How to Make the Most of an Internship

Woman with thought bubble saying future written on blackboard

I was woefully ignorant about the business world when I switched my major from Pre-Pharmacy to Marketing. If someone asked me about getting an internship, I would have looked at them in confusion. I had no idea what an internship even was.

My experience

My university requires business students to do an internship in order to graduate. I’ve come to consider this a blessing. While applying and interviewing for an internship made me about as comfortable as wearing a parka during the summer, I ended up landing a great one.

As a Strategic Marketing intern at Erie Insurance, I’ve gained a lot of real world experience. I’ve gotten to work on a variety of projects and even written a few articles for this website. One of my favorite parts about my internship is that I’ve gotten to do so many different things, which allowed me to create a nice portfolio.

What I’ve learned

Doing an internship helped open my eyes to marketing. I previously had a fairly narrow view about what marketers did. (It’s like advertising, right?) There is a lot more to it.

There’s also a difference between your internship and that minimum-wage job you’ve had for three years. Here’s what I’ve learned:

  • Dress to impress. They say dress for the job you want, not the job you have. Professional dress is a must in the corporate world, so upgrade your T-shirt and shorts wardrobe.
  • Realize there’s a difference between school and work. I was initially surprised by how much I hadn’t been taught in my classes. Ironically, most of the work I regularly do revolves around the Internet and social media—two areas that haven’t quite managed to get into college curriculums. Thankfully, I learned the ropes quickly enough and have even had a hand in planning out our social media content.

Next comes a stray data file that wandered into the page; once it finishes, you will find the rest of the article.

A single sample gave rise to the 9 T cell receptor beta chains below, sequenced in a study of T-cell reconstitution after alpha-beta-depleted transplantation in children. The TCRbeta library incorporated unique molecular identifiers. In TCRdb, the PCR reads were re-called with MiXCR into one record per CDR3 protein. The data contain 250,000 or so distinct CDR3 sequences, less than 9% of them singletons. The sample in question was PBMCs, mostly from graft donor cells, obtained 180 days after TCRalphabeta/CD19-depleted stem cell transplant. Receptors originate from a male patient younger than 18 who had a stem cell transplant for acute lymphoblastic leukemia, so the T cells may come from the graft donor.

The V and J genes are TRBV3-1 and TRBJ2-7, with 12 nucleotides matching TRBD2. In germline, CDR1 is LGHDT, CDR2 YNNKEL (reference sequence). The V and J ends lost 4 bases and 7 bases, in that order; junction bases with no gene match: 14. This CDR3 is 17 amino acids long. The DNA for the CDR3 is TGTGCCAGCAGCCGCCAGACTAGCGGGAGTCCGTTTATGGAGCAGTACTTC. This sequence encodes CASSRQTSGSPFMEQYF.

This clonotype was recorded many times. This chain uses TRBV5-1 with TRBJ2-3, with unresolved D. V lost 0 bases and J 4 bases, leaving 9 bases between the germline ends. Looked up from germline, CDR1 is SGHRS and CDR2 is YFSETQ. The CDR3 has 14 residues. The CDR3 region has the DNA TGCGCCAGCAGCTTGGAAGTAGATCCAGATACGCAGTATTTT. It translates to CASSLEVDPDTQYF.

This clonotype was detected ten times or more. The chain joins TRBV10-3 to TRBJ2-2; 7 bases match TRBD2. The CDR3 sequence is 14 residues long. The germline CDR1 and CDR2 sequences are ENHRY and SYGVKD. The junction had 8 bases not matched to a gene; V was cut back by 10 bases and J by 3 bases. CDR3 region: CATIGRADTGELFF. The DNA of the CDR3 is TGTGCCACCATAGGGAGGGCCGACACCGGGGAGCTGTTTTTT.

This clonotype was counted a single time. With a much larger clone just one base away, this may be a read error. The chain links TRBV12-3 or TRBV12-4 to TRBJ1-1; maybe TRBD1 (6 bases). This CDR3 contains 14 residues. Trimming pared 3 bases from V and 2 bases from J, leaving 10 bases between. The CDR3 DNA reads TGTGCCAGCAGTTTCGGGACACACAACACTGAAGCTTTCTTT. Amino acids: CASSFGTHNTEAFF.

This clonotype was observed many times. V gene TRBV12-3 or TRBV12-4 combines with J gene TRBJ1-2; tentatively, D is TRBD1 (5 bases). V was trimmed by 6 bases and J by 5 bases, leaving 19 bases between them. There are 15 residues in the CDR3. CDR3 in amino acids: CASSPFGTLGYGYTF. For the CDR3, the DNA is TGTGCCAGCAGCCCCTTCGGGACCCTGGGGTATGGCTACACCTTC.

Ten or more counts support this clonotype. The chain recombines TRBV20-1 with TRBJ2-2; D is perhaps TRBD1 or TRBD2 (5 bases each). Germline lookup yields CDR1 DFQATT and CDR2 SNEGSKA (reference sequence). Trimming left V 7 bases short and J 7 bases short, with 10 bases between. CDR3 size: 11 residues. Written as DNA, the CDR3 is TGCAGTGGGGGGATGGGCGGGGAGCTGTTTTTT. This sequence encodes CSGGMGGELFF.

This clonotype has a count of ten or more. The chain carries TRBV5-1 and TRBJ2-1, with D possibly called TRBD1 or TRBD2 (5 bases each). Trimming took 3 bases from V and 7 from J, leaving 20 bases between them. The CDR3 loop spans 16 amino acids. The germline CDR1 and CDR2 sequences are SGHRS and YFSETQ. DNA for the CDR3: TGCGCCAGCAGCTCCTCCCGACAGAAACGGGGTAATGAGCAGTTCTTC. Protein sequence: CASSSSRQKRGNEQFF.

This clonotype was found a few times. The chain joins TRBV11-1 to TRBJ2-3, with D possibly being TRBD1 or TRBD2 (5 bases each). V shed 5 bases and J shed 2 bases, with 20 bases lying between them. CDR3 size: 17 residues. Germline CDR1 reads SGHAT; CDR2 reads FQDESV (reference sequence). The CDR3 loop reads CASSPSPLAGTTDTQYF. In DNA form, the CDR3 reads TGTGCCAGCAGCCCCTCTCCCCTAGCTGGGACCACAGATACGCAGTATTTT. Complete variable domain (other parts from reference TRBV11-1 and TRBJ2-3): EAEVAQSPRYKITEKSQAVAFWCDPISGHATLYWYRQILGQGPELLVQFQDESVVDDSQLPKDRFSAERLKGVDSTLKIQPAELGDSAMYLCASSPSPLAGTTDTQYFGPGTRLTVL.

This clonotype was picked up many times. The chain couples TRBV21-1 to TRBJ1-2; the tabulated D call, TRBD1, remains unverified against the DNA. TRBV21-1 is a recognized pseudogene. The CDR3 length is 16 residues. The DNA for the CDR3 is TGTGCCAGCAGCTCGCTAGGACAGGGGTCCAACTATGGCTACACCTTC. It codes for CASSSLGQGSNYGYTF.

• Know that hard work will be noticed. While much of the work I’ve done can be considered “behind the scenes,” I take pride in knowing that my contributions have been significant in maintaining some pretty high-level projects. (This website’s extensive archive of articles and the social media analysis? You’re welcome.) I’ve received progressively more complex and important assignments the longer I’ve been here.
  • Learn the lingo. Words like SEO, content marketing and brand recognition are forever imprinted in my memory. Better yet, I know what they mean, how they’re utilized and, most importantly, how they fit into the overall marketing plan. It’s important to pick up on commonly used terms because there’s nothing more embarrassing than having a blank look on your face when your boss’s boss’s boss asks you a question. (Not that I would know that feeling).
  • Get comfortable asking questions. I would have been a spreadsheet away from a nervous breakdown if I hadn’t. Coworkers would rather take your questions, even if they can’t answer them immediately. It shows you’re being proactive and care about getting the job done right, which goes back to my comment about hard work getting noticed.

Adios internship, hello real world

Having this internship helped me gain a better idea of what I want to do after graduation. I can easily see myself working in event planning, communications or PR down the road. I have no doubt that I’m more prepared for my future career (whatever that may be) thanks to my internship.

An ERIE intern shares what she learned from her marketing internship–and what other students should know before they start an internship of their own. /blog/internship Erie Insurance